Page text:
On the other hand, AMISOM's role is only to support the TFG and the people of Somalia to resolve their conflict, not to impose solutions. It is to help a sister country in need in the spirit of pan-Africanism, just like Burundi and Ugandan have ever been assisted by other African countries at their hour of need.
You went to Somalia as peace-keepers but you are now fighting and gaining ground from the insurgents. Don't you think Somalis see you as aggressors, not peace-keepers?
I don't need to think for the Somalis, you should ask them whether they see us as aggressors. But I know that apart from a minuscule group of individuals who are supported by the international terrororist networks, the majority of the Somalis are peace-loving people and look at our presence and actions as necessary towards stabilisation of their country. They are aware that it is for them that we sacrifice and therefore they render us all the support at the risk of loosing their lives to the extremist who have no regard for human life.
They also know that for us to provide the security they need to go about their daily work, the situation demands that we sometimes take control of some of the positions that the extremists occupy and that this will involve fighting. They further know that we are not here to take over their land because for the four years that we have been here, no plot of land can be shown to anyone as having been taken over by any AMISOM personnel.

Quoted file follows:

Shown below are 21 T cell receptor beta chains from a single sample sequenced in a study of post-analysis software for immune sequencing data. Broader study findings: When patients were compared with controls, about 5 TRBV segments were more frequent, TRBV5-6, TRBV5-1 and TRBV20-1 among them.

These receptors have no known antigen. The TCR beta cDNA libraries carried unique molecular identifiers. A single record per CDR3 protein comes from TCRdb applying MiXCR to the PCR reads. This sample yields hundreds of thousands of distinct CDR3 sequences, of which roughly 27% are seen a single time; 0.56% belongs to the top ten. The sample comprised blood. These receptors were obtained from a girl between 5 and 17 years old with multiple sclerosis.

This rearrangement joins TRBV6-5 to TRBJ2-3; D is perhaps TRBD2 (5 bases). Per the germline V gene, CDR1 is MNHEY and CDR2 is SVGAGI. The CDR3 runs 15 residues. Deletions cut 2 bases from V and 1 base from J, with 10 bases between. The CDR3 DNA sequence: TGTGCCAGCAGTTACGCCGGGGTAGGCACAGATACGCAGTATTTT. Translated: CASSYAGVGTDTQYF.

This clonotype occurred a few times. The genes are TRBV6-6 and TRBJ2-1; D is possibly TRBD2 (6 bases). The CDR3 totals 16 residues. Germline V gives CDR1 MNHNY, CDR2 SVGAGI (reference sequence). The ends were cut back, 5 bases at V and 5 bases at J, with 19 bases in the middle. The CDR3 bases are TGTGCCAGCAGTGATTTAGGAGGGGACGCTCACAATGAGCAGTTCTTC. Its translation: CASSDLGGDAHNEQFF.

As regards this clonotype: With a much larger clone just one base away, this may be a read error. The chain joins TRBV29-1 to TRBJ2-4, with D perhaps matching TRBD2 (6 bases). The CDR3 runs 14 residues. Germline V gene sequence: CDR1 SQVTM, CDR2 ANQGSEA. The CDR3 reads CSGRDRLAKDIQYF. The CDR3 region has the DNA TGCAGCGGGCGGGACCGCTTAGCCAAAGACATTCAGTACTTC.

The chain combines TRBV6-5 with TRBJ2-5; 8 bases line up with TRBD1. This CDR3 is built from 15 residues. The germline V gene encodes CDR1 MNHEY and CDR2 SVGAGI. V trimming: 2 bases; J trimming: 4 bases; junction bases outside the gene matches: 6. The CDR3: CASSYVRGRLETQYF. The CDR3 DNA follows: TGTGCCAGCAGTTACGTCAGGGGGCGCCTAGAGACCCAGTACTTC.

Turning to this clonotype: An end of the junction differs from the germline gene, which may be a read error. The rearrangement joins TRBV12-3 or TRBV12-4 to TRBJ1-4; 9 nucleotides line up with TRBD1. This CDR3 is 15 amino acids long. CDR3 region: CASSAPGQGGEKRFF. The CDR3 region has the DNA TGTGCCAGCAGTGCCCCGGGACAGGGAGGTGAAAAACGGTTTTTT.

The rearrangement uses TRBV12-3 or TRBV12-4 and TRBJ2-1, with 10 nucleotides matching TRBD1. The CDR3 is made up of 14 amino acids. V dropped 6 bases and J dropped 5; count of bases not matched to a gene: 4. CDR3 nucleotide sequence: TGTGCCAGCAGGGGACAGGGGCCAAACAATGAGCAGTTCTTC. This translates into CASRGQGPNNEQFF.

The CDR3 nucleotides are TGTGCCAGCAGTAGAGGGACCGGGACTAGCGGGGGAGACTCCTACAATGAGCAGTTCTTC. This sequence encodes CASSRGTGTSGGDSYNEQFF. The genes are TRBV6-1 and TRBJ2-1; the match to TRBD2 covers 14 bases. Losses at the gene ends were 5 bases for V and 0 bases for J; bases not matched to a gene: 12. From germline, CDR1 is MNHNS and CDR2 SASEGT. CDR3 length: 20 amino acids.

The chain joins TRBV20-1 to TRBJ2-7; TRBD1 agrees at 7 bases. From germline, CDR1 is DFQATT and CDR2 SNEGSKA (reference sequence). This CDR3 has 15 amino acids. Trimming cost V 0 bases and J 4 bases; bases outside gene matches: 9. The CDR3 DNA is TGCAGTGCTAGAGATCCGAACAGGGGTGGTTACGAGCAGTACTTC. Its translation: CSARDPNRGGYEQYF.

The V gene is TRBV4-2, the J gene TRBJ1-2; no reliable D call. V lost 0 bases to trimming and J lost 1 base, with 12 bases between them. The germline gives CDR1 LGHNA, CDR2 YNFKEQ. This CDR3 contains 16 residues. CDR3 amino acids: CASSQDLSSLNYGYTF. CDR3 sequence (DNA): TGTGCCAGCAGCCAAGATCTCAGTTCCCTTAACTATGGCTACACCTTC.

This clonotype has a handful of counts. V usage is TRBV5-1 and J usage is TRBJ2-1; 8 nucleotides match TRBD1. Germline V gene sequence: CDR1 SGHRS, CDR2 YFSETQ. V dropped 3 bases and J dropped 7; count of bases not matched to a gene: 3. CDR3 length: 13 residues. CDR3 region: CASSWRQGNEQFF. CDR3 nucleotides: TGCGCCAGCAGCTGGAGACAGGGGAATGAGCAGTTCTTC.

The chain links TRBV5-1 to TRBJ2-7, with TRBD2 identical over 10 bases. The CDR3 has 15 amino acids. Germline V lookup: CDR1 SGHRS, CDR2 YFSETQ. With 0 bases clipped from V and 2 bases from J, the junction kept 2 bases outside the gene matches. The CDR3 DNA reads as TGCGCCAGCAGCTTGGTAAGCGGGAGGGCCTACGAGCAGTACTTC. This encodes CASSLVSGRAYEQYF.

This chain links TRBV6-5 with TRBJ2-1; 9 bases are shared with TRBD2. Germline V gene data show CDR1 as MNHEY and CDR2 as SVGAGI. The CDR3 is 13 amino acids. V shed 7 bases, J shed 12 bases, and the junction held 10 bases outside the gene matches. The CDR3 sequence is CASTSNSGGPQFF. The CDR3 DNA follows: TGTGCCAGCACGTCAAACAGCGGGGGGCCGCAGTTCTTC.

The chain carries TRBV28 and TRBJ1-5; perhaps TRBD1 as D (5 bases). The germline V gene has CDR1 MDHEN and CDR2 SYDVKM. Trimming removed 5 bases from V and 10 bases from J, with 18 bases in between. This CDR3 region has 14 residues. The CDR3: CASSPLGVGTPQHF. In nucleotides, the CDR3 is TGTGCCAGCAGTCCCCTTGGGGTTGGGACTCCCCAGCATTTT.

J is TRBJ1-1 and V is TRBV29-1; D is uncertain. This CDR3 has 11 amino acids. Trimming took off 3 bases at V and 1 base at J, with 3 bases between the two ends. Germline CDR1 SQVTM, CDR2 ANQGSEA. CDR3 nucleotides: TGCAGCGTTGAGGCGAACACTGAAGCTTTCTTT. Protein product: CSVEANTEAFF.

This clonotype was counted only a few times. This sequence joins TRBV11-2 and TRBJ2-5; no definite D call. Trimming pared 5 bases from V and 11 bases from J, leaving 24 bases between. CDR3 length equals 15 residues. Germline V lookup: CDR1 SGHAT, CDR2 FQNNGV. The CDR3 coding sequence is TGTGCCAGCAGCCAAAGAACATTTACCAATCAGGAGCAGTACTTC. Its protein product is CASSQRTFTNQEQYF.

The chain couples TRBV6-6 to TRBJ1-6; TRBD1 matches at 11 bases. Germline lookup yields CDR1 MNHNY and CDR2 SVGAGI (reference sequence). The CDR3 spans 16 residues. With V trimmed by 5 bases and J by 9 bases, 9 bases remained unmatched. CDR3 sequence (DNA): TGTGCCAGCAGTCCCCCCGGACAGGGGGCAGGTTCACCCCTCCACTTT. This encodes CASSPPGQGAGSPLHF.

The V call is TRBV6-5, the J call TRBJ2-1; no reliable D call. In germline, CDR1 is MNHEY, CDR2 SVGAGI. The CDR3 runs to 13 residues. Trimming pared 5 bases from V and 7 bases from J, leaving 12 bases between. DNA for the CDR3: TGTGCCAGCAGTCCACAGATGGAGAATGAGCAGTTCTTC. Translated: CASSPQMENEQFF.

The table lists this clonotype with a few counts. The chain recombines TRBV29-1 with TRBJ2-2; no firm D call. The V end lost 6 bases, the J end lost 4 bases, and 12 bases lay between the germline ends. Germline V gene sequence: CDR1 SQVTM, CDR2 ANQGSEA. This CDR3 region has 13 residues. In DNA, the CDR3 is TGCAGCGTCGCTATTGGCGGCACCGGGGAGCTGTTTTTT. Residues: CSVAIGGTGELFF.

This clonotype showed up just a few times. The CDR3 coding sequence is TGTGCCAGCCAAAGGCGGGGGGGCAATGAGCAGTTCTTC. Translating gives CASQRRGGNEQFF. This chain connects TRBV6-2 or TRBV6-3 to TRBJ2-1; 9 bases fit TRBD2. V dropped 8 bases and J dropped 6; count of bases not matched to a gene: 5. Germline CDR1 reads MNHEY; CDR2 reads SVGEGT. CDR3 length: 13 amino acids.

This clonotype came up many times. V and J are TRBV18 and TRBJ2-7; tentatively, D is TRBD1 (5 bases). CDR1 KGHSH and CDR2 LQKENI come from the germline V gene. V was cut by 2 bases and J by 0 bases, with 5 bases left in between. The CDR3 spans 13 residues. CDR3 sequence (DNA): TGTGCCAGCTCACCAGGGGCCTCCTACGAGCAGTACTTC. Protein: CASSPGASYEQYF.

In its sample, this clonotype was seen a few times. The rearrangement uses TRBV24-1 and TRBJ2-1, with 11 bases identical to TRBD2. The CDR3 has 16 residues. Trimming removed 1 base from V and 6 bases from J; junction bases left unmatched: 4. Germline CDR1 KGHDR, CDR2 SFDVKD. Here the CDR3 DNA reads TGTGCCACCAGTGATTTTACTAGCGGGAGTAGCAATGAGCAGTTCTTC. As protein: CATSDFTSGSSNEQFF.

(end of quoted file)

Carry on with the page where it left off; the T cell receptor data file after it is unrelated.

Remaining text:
The al Shabaab say they have Ugandan and Burundian prisoners of war. Are there chances of these prisoners of war surviving?
The important thing here is that if they are holding any of our soldiers, they are required and we need to advise them to treat such a persons in accordance with the International Hummanitarian Law and the Law of War (Hague Law). Our presence here is recognised by the international community, through the UN, which has endorsed many resolutions in support of this mission.
Don't you think you are fighting a losing battle given that the number of peace-keepers are still less than the number required and while the insurgents continue to recruit everyday, AMISOM number remain the same?
AMISOM is not fighting a losing battle as recent developments can demonstrated. The authorised strength of the AU has been attained and I am sure that African leaders, with the support of other world leaders, will be able to mobilise more troops for the Somali cause.
Besides, AMISOM and other partners are helping Somalia to train its own Defence and Security Forces and this is a better way, to assist the Somalis solve their problem. On the other hand, recruitment by the extremists is not open-ended either.
The month of Ramadhan is fast approaching and that is when the insurgents intensify attacks against your positions. How prepared are you to handle these attack?Let's not speculate about what will happen in the coming Holly Month of Ramadhan. What if the Somalis come together for dialogue and reconciliation before then and the war ends? Some of us are not pessimistic about the situation here.